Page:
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Enterococcus faecalis PrgJ, a VirB4-Like ATPase, Mediates pCF10 Conjugative Transfer through Substrate Binding
- Li, Feng, Alvarez-Martinez, Cristina, Chen, Yuqing, Choi, Kyoung-Jae, Yeo, Hye-Jeong, Christie, Peter J.
- Journal of bacteriology 2012 v.194 no.15 pp. 4041-4051
- Enterococcus faecalis, adenosine triphosphate, adenosinetriphosphatase, binding sites, genes, hydrolysis, models, mutants, mutation, nucleoside-triphosphate phosphatase, plasmids, proteins, secretion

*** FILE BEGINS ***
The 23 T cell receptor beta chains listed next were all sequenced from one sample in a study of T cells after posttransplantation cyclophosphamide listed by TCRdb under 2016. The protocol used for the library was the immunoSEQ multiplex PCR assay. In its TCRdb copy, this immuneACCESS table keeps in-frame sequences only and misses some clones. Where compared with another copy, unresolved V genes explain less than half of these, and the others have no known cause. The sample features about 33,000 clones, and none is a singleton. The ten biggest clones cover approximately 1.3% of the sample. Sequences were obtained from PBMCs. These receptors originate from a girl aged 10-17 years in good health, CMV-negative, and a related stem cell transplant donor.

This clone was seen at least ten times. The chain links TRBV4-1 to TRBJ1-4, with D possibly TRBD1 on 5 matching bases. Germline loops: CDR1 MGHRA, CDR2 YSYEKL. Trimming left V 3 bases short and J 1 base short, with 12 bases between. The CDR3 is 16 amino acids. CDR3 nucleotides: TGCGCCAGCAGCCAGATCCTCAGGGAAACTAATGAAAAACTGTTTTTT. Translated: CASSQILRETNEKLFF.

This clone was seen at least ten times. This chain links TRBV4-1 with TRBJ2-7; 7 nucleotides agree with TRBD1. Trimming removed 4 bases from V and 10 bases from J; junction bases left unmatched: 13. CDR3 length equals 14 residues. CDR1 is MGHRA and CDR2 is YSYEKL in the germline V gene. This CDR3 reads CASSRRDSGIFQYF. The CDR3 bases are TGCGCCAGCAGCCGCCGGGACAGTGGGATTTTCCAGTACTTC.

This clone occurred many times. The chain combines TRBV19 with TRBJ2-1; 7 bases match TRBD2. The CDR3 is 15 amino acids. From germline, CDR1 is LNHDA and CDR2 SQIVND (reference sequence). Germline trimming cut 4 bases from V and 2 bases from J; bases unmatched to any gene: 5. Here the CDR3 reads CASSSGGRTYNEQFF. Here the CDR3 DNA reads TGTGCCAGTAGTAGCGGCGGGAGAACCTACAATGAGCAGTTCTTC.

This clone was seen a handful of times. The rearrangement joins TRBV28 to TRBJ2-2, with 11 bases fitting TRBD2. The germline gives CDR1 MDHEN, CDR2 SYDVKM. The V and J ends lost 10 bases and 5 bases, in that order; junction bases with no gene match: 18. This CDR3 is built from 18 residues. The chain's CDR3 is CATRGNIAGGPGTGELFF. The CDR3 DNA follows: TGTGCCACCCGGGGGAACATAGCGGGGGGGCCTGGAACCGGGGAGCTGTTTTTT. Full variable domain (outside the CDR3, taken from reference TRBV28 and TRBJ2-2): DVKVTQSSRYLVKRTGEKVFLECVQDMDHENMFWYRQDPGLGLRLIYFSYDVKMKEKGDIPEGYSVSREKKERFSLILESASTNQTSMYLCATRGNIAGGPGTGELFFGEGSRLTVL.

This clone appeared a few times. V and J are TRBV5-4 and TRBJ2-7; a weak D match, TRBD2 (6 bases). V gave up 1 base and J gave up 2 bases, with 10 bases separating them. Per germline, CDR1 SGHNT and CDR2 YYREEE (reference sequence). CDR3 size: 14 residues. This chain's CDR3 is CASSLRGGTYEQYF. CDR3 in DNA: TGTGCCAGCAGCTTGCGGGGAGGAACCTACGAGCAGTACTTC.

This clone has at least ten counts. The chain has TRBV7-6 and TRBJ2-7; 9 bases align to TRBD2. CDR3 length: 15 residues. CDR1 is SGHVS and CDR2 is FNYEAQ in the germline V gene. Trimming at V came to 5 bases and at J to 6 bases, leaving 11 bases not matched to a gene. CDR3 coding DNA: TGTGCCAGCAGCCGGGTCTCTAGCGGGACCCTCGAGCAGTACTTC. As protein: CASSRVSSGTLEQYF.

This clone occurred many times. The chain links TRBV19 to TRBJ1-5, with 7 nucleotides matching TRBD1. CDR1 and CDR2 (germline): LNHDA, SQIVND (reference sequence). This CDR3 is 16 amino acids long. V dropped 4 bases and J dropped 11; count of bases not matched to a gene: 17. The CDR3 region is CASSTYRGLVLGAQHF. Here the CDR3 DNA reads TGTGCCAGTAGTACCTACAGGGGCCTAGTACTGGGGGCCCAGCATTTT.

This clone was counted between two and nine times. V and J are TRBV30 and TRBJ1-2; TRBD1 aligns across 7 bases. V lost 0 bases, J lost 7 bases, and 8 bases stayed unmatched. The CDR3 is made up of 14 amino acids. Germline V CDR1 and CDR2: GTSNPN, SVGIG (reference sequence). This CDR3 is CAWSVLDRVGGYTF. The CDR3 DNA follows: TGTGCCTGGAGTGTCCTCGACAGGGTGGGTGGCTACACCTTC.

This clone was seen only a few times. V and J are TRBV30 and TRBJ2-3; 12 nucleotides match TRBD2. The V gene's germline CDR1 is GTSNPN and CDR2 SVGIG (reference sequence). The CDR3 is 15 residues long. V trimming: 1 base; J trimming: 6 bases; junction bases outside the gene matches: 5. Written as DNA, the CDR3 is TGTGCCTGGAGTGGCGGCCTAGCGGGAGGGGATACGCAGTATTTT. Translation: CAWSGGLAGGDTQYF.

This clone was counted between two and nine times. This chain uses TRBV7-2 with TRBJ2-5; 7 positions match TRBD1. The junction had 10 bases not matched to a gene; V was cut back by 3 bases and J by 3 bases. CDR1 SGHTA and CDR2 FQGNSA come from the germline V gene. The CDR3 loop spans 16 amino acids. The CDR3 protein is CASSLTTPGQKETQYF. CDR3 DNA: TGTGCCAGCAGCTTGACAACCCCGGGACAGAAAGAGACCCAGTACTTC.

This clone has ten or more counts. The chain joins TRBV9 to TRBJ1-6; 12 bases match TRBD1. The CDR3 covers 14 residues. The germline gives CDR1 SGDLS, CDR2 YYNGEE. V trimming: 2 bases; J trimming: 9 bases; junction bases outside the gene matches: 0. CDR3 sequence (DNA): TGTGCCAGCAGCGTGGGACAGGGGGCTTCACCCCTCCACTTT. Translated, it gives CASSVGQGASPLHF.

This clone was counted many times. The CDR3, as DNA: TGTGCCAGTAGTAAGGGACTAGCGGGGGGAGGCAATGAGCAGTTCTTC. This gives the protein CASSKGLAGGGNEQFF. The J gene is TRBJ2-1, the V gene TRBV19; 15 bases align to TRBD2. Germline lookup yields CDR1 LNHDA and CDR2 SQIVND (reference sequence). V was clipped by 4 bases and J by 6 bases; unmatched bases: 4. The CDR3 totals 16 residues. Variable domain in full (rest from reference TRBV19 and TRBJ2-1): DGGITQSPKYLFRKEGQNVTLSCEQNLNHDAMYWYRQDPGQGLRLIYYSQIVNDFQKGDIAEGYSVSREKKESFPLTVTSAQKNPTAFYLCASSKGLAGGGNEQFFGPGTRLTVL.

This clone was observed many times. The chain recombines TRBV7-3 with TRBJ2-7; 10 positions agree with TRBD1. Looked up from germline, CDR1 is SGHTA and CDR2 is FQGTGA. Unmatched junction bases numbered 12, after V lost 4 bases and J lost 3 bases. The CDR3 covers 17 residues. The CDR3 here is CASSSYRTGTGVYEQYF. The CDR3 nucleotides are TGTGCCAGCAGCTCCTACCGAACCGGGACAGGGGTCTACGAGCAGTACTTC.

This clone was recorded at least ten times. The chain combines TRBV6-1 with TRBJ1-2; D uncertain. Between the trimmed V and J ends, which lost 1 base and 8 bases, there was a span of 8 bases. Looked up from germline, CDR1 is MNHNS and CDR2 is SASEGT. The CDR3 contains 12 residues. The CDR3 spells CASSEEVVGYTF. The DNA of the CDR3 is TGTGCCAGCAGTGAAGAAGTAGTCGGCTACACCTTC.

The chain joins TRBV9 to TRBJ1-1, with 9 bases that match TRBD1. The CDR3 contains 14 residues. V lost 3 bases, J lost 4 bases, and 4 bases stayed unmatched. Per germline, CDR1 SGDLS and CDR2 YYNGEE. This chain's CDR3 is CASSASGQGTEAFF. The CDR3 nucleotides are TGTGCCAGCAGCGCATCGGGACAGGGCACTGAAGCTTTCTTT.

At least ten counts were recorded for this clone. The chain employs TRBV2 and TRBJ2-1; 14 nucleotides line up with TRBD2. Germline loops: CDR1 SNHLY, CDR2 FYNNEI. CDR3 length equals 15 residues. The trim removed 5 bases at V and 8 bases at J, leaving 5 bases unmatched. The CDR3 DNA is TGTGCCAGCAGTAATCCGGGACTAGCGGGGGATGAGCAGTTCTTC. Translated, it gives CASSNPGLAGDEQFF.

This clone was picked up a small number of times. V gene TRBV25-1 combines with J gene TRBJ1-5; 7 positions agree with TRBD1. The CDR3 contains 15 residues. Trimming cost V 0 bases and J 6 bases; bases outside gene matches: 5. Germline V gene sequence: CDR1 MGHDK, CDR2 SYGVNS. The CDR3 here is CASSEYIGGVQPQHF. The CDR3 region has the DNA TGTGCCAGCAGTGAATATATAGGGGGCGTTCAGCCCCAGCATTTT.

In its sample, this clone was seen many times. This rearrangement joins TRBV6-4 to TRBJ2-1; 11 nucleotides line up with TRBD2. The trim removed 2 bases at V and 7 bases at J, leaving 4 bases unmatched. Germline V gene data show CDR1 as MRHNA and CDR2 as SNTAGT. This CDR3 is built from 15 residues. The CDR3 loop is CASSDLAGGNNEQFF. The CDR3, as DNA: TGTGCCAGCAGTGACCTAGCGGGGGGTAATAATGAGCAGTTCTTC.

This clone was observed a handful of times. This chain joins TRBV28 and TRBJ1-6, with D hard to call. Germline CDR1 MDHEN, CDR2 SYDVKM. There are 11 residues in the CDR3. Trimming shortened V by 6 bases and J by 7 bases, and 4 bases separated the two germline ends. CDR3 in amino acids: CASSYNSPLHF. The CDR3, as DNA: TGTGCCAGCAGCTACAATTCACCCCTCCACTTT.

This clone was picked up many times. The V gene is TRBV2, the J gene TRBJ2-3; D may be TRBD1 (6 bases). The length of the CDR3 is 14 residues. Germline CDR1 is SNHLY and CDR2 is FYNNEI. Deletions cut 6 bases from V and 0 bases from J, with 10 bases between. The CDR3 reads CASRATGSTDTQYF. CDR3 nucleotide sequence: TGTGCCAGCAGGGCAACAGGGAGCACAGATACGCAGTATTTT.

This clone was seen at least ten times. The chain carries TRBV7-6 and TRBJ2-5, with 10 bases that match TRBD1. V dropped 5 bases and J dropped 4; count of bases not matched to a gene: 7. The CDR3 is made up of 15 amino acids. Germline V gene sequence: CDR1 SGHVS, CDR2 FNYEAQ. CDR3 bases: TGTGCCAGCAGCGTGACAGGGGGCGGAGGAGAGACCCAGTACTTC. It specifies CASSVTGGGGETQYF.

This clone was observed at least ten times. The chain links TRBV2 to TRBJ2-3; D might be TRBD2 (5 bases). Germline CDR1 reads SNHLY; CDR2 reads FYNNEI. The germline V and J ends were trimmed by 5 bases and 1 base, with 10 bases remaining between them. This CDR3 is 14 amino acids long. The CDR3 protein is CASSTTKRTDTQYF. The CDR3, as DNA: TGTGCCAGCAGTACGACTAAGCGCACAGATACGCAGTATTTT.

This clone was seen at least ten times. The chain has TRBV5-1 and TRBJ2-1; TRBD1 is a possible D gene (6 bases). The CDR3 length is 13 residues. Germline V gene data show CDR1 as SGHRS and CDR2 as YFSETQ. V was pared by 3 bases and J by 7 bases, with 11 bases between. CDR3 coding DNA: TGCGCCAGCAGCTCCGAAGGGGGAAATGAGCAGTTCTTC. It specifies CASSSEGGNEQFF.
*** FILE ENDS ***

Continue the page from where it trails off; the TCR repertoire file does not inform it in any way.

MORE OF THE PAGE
- The Enterococcus faecalis prg and pcf genes of plasmid pCF10 encode a type IV secretion system (T4SS) required for conjugative transfer. PrgJ is a member of the VirB4 family of ATPases that are universally associated with T4SSs. Here, we report that purified PrgJ dimers displayed ATP binding and hydrolysis activities. A PrgJ nucleoside triphosphate (NTP) binding site mutation (K471E) slightly diminished ATP binding but abolished ATP hydrolysis in vitro and blocked pCF10 transfer in vivo. As shown with affinity pulldown assays, PrgJ and the K471E mutant protein interacted with the substrate receptor PcfC and with relaxase PcfG and accessory factor PcfF, which together form the relaxosome at the oriT sequence to initiate plasmid processing. The purified PrgJ and K471E proteins also bound single- and double-stranded DNA substrates without sequence specificity in vitro, and both PrgJ derivatives bound pCF10 in vivo by a mechanism dependent on an intact oriT sequence and cosynthesis of PcfC, PcfF, and PcfG, as shown by a formaldehyde-cross-linking assay. Our findings support a model in which the PcfC receptor coordinates with the PrgJ ATPase to drive early steps of pCF10 processing/transfer: (i) PcfC first binds the pCF10 relaxosome through contacts with PcfF, PcfG, and DNA; (ii) PcfC delivers the plasmid substrate to PrgJ; and (iii) PrgJ catalyzes substrate transfer to the membrane translocase. Substrate engagement with a VirB4-like subunit has not been previously described; consequently, our studies point to a novel function for these signature T4SS ATPases in mediating early steps of type IV secretion.